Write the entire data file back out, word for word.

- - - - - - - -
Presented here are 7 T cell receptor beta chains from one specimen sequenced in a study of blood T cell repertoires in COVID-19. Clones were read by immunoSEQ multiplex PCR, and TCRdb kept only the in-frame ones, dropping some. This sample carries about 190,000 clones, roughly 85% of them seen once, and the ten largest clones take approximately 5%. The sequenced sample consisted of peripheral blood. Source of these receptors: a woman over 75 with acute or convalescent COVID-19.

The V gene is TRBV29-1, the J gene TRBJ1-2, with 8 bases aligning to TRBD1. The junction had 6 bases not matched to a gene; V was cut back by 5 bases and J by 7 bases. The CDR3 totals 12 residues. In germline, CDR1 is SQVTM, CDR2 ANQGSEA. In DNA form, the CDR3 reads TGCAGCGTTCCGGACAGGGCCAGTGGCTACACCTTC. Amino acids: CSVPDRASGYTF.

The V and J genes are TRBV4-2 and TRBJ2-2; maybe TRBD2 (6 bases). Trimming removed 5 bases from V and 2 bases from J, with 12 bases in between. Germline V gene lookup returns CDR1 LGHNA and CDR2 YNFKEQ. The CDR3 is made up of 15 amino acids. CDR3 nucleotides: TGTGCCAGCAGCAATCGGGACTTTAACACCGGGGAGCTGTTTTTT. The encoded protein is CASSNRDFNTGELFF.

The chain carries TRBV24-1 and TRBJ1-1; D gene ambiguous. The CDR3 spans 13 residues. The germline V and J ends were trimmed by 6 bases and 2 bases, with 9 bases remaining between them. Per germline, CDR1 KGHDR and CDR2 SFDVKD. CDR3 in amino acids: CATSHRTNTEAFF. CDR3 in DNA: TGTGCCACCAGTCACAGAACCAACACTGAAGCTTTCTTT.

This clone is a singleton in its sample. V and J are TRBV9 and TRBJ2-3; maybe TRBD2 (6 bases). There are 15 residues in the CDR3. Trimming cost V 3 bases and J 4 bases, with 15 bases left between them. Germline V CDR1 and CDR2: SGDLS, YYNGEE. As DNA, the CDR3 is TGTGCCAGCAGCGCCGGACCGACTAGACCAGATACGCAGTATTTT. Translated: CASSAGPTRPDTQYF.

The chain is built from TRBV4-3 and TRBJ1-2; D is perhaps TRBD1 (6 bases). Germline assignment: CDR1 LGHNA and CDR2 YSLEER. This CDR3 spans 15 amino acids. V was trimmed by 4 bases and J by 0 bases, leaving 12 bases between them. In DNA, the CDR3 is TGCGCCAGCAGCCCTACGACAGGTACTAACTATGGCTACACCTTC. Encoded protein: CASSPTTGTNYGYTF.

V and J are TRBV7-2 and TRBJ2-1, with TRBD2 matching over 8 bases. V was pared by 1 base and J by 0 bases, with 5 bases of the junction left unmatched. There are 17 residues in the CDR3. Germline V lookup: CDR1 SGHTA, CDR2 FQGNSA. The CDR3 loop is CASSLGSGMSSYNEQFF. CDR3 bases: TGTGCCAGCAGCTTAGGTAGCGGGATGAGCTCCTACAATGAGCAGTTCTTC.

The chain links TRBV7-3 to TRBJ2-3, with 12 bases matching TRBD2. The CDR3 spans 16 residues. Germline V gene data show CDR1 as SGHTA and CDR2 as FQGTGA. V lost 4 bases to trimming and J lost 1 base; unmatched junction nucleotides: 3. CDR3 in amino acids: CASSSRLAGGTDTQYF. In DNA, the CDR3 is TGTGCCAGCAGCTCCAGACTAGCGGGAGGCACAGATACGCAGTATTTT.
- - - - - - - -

Presented here are 7 T cell receptor beta chains from one specimen sequenced in a study of blood T cell repertoires in COVID-19. Clones were read by immunoSEQ multiplex PCR, and TCRdb kept only the in-frame ones, dropping some. This sample carries about 190,000 clones, roughly 85% of them seen once, and the ten largest clones take approximately 5%. The sequenced sample consisted of peripheral blood. Source of these receptors: a woman over 75 with acute or convalescent COVID-19.

The V gene is TRBV29-1, the J gene TRBJ1-2, with 8 bases aligning to TRBD1. The junction had 6 bases not matched to a gene; V was cut back by 5 bases and J by 7 bases. The CDR3 totals 12 residues. In germline, CDR1 is SQVTM, CDR2 ANQGSEA. In DNA form, the CDR3 reads TGCAGCGTTCCGGACAGGGCCAGTGGCTACACCTTC. Amino acids: CSVPDRASGYTF.

The V and J genes are TRBV4-2 and TRBJ2-2; maybe TRBD2 (6 bases). Trimming removed 5 bases from V and 2 bases from J, with 12 bases in between. Germline V gene lookup returns CDR1 LGHNA and CDR2 YNFKEQ. The CDR3 is made up of 15 amino acids. CDR3 nucleotides: TGTGCCAGCAGCAATCGGGACTTTAACACCGGGGAGCTGTTTTTT. The encoded protein is CASSNRDFNTGELFF.

The chain carries TRBV24-1 and TRBJ1-1; D gene ambiguous. The CDR3 spans 13 residues. The germline V and J ends were trimmed by 6 bases and 2 bases, with 9 bases remaining between them. Per germline, CDR1 KGHDR and CDR2 SFDVKD. CDR3 in amino acids: CATSHRTNTEAFF. CDR3 in DNA: TGTGCCACCAGTCACAGAACCAACACTGAAGCTTTCTTT.

This clone is a singleton in its sample. V and J are TRBV9 and TRBJ2-3; maybe TRBD2 (6 bases). There are 15 residues in the CDR3. Trimming cost V 3 bases and J 4 bases, with 15 bases left between them. Germline V CDR1 and CDR2: SGDLS, YYNGEE. As DNA, the CDR3 is TGTGCCAGCAGCGCCGGACCGACTAGACCAGATACGCAGTATTTT. Translated: CASSAGPTRPDTQYF.

The chain is built from TRBV4-3 and TRBJ1-2; D is perhaps TRBD1 (6 bases). Germline assignment: CDR1 LGHNA and CDR2 YSLEER. This CDR3 spans 15 amino acids. V was trimmed by 4 bases and J by 0 bases, leaving 12 bases between them. In DNA, the CDR3 is TGCGCCAGCAGCCCTACGACAGGTACTAACTATGGCTACACCTTC. Encoded protein: CASSPTTGTNYGYTF.

V and J are TRBV7-2 and TRBJ2-1, with TRBD2 matching over 8 bases. V was pared by 1 base and J by 0 bases, with 5 bases of the junction left unmatched. There are 17 residues in the CDR3. Germline V lookup: CDR1 SGHTA, CDR2 FQGNSA. The CDR3 loop is CASSLGSGMSSYNEQFF. CDR3 bases: TGTGCCAGCAGCTTAGGTAGCGGGATGAGCTCCTACAATGAGCAGTTCTTC.

The chain links TRBV7-3 to TRBJ2-3, with 12 bases matching TRBD2. The CDR3 spans 16 residues. Germline V gene data show CDR1 as SGHTA and CDR2 as FQGTGA. V lost 4 bases to trimming and J lost 1 base; unmatched junction nucleotides: 3. CDR3 in amino acids: CASSSRLAGGTDTQYF. In DNA, the CDR3 is TGTGCCAGCAGCTCCAGACTAGCGGGAGGCACAGATACGCAGTATTTT.